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Publication numberUS5920504 A
Publication typeGrant
Application numberUS 08/928,488
Publication dateJul 6, 1999
Filing dateSep 12, 1997
Priority dateSep 13, 1996
Fee statusPaid
Publication number08928488, 928488, US 5920504 A, US 5920504A, US-A-5920504, US5920504 A, US5920504A
InventorsSeung-Keun Lee, Jin-Seon Yeom
Original AssigneeSamsung Electronics Co., Ltd.
Export CitationBiBTeX, EndNote, RefMan
External Links: USPTO, USPTO Assignment, Espacenet
Semiconductor memory having embedding lockable cells
US 5920504 A
Abstract
A semiconductor memory is disclosed having lockable cells which can be programmed or erased to store the information of an erasure lock or an erasure unlock without disturbing data stored in memory cells. The memory includes a memory cell array formed of a plurality of blocks, the blocks formed of a plurality of memory cells which are coupled to a plurality of memory word lines and bit lines, a lockable cell array formed of a plurality of lockable cells which are coupled to a lockable bit line and a plurality of lockable word lines which are electrically isolated from the memory word lines, and a lockable decoding circuit to generate a plurality of decoding signals to select the lockable word lines independent upon a selection of the memory word lines.
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Claims(2)
What is claimed is:
1. A semiconductor memory, comprising:
a memory cell array comprising a plurality of memory cells coupled to a plurality of memory word lines and bit lines;
a lockable cell array comprising a plurality of lockable cells that are coupled to a lockable bit line and a plurality of lockable word lines;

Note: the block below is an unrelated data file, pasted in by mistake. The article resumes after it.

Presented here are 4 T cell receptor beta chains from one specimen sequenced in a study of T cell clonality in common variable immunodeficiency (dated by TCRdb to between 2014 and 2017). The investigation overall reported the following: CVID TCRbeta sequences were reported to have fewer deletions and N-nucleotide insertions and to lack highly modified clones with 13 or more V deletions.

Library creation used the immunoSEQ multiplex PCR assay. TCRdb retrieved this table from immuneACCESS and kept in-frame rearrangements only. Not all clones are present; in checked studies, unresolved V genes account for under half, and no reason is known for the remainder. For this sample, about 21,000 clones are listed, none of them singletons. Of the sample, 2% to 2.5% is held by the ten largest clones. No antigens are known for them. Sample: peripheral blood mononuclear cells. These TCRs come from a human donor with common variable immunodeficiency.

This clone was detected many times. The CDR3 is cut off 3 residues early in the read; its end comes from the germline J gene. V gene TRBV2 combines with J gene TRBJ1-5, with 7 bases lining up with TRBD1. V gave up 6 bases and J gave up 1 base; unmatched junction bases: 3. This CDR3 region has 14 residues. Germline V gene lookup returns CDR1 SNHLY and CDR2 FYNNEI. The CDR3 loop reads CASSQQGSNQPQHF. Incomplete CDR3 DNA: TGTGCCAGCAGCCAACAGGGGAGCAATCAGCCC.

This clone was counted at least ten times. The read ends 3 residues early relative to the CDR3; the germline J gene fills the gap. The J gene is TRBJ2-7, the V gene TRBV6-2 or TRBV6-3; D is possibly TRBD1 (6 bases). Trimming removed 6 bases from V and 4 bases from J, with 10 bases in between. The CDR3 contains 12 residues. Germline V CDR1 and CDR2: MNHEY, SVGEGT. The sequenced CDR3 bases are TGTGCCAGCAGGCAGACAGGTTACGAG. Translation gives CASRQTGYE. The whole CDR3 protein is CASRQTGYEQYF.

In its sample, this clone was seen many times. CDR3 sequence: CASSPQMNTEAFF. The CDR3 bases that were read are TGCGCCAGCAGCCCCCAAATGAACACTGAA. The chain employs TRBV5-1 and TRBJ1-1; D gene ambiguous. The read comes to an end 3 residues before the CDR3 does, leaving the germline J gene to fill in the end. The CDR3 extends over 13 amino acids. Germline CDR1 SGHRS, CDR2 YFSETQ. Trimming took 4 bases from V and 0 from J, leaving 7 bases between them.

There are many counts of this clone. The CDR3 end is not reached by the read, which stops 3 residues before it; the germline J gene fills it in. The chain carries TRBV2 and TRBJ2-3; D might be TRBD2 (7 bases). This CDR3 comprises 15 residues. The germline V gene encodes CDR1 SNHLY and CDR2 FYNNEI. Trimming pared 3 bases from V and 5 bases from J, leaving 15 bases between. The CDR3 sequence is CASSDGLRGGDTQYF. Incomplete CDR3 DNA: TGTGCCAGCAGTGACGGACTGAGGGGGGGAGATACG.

a lockable decoding circuit for generating a plurality of decoding signals to select the lockable word lines, independent from selection of the memory word lines,
wherein the lockable word lines are electrically isolated from the memory word lines.
2. A semiconductor memory, as recited in claim 1, wherein the memory cell array comprises a plurality of blocks and the plurality of the blocks comprise a plurality of pages.
Description
BACKGROUND OF THE INVENTION

The invention relates to semiconductor memories and more particularly to a nonvolatile dynamic memory having lockable cells.

It is well known that an important consideration for nonvolatile memories is that they be able to conserve data even when there is no power supply. Typically, in a flash EEPROM nonvolatile memory, data written into memory cells must be held in the memory cells until an erasure operation is performed to remove the data. However, it is inevitable that the memory will be affected by unpredictable variations such as the fluctuation of its power source voltage or other influences from the external environment. These influences can reduce the stability of the data storage and may even result in the undesirable erasure of data stored in the memory cells. In order to avoid such malfunctions, an additional solution called "erasure lock" has been employed in EEPROMs. Under an erasure lock design, a plurality of lockable cells are arranged correspondent to the word lines of a memory cell array, and control gates of the lockable cells belonging to one page are coupled to each other in common. These lockable cells retain information of either the erasure lock or the erasure unlock.